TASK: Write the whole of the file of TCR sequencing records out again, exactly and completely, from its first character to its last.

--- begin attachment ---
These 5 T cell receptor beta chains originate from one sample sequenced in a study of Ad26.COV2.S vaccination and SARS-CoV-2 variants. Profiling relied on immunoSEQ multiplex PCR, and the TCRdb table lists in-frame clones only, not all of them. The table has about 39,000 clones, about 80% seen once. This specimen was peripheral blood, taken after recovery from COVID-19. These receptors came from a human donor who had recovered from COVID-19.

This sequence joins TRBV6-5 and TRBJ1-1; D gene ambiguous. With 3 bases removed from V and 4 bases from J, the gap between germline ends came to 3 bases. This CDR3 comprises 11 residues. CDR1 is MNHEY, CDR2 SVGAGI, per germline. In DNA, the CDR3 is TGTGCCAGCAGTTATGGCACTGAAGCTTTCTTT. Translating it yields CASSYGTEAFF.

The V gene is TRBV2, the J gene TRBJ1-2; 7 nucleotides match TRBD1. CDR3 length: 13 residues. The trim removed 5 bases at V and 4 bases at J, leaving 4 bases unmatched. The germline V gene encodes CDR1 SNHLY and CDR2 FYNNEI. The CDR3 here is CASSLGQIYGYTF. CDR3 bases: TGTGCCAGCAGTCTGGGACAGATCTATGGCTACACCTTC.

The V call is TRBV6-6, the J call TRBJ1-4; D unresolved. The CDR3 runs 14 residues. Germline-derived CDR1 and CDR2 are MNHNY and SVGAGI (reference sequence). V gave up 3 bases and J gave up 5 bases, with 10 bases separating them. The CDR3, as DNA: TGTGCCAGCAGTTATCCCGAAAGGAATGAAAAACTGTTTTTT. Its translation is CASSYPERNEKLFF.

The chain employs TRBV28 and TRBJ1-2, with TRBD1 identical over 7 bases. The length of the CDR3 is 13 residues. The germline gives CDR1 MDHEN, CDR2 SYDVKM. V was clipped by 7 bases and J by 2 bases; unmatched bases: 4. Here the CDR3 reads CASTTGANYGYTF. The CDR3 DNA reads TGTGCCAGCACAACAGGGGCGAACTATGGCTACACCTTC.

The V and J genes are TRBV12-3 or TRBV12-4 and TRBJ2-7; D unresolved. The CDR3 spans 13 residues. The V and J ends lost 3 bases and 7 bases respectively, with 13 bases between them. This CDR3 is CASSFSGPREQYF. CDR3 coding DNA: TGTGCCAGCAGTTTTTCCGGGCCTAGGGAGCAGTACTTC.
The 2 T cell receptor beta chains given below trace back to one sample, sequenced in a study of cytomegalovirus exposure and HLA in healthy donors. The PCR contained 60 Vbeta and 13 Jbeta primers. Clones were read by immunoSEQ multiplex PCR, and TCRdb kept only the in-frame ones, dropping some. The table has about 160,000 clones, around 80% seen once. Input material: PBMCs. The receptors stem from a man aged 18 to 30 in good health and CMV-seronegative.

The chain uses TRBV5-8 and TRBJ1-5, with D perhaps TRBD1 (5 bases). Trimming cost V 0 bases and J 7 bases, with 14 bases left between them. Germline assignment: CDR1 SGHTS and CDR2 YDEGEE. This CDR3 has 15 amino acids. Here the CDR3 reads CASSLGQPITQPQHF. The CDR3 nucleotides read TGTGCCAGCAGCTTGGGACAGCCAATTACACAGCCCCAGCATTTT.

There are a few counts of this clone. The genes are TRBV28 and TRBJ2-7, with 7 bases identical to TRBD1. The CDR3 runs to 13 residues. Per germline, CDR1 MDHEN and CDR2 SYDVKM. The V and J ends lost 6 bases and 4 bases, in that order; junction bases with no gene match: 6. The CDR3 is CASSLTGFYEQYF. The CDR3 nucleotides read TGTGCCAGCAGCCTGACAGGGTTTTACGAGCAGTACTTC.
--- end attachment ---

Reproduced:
These 5 T cell receptor beta chains originate from one sample sequenced in a study of Ad26.COV2.S vaccination and SARS-CoV-2 variants. Profiling relied on immunoSEQ multiplex PCR, and the TCRdb table lists in-frame clones only, not all of them. The table has about 39,000 clones, about 80% seen once. This specimen was peripheral blood, taken after recovery from COVID-19. These receptors came from a human donor who had recovered from COVID-19.

This sequence joins TRBV6-5 and TRBJ1-1; D gene ambiguous. With 3 bases removed from V and 4 bases from J, the gap between germline ends came to 3 bases. This CDR3 comprises 11 residues. CDR1 is MNHEY, CDR2 SVGAGI, per germline. In DNA, the CDR3 is TGTGCCAGCAGTTATGGCACTGAAGCTTTCTTT. Translating it yields CASSYGTEAFF.

The V gene is TRBV2, the J gene TRBJ1-2; 7 nucleotides match TRBD1. CDR3 length: 13 residues. The trim removed 5 bases at V and 4 bases at J, leaving 4 bases unmatched. The germline V gene encodes CDR1 SNHLY and CDR2 FYNNEI. The CDR3 here is CASSLGQIYGYTF. CDR3 bases: TGTGCCAGCAGTCTGGGACAGATCTATGGCTACACCTTC.

The V call is TRBV6-6, the J call TRBJ1-4; D unresolved. The CDR3 runs 14 residues. Germline-derived CDR1 and CDR2 are MNHNY and SVGAGI (reference sequence). V gave up 3 bases and J gave up 5 bases, with 10 bases separating them. The CDR3, as DNA: TGTGCCAGCAGTTATCCCGAAAGGAATGAAAAACTGTTTTTT. Its translation is CASSYPERNEKLFF.

The chain employs TRBV28 and TRBJ1-2, with TRBD1 identical over 7 bases. The length of the CDR3 is 13 residues. The germline gives CDR1 MDHEN, CDR2 SYDVKM. V was clipped by 7 bases and J by 2 bases; unmatched bases: 4. Here the CDR3 reads CASTTGANYGYTF. The CDR3 DNA reads TGTGCCAGCACAACAGGGGCGAACTATGGCTACACCTTC.

The V and J genes are TRBV12-3 or TRBV12-4 and TRBJ2-7; D unresolved. The CDR3 spans 13 residues. The V and J ends lost 3 bases and 7 bases respectively, with 13 bases between them. This CDR3 is CASSFSGPREQYF. CDR3 coding DNA: TGTGCCAGCAGTTTTTCCGGGCCTAGGGAGCAGTACTTC.
The 2 T cell receptor beta chains given below trace back to one sample, sequenced in a study of cytomegalovirus exposure and HLA in healthy donors. The PCR contained 60 Vbeta and 13 Jbeta primers. Clones were read by immunoSEQ multiplex PCR, and TCRdb kept only the in-frame ones, dropping some. The table has about 160,000 clones, around 80% seen once. Input material: PBMCs. The receptors stem from a man aged 18 to 30 in good health and CMV-seronegative.

The chain uses TRBV5-8 and TRBJ1-5, with D perhaps TRBD1 (5 bases). Trimming cost V 0 bases and J 7 bases, with 14 bases left between them. Germline assignment: CDR1 SGHTS and CDR2 YDEGEE. This CDR3 has 15 amino acids. Here the CDR3 reads CASSLGQPITQPQHF. The CDR3 nucleotides read TGTGCCAGCAGCTTGGGACAGCCAATTACACAGCCCCAGCATTTT.

There are a few counts of this clone. The genes are TRBV28 and TRBJ2-7, with 7 bases identical to TRBD1. The CDR3 runs to 13 residues. Per germline, CDR1 MDHEN and CDR2 SYDVKM. The V and J ends lost 6 bases and 4 bases, in that order; junction bases with no gene match: 6. The CDR3 is CASSLTGFYEQYF. The CDR3 nucleotides read TGTGCCAGCAGCCTGACAGGGTTTTACGAGCAGTACTTC.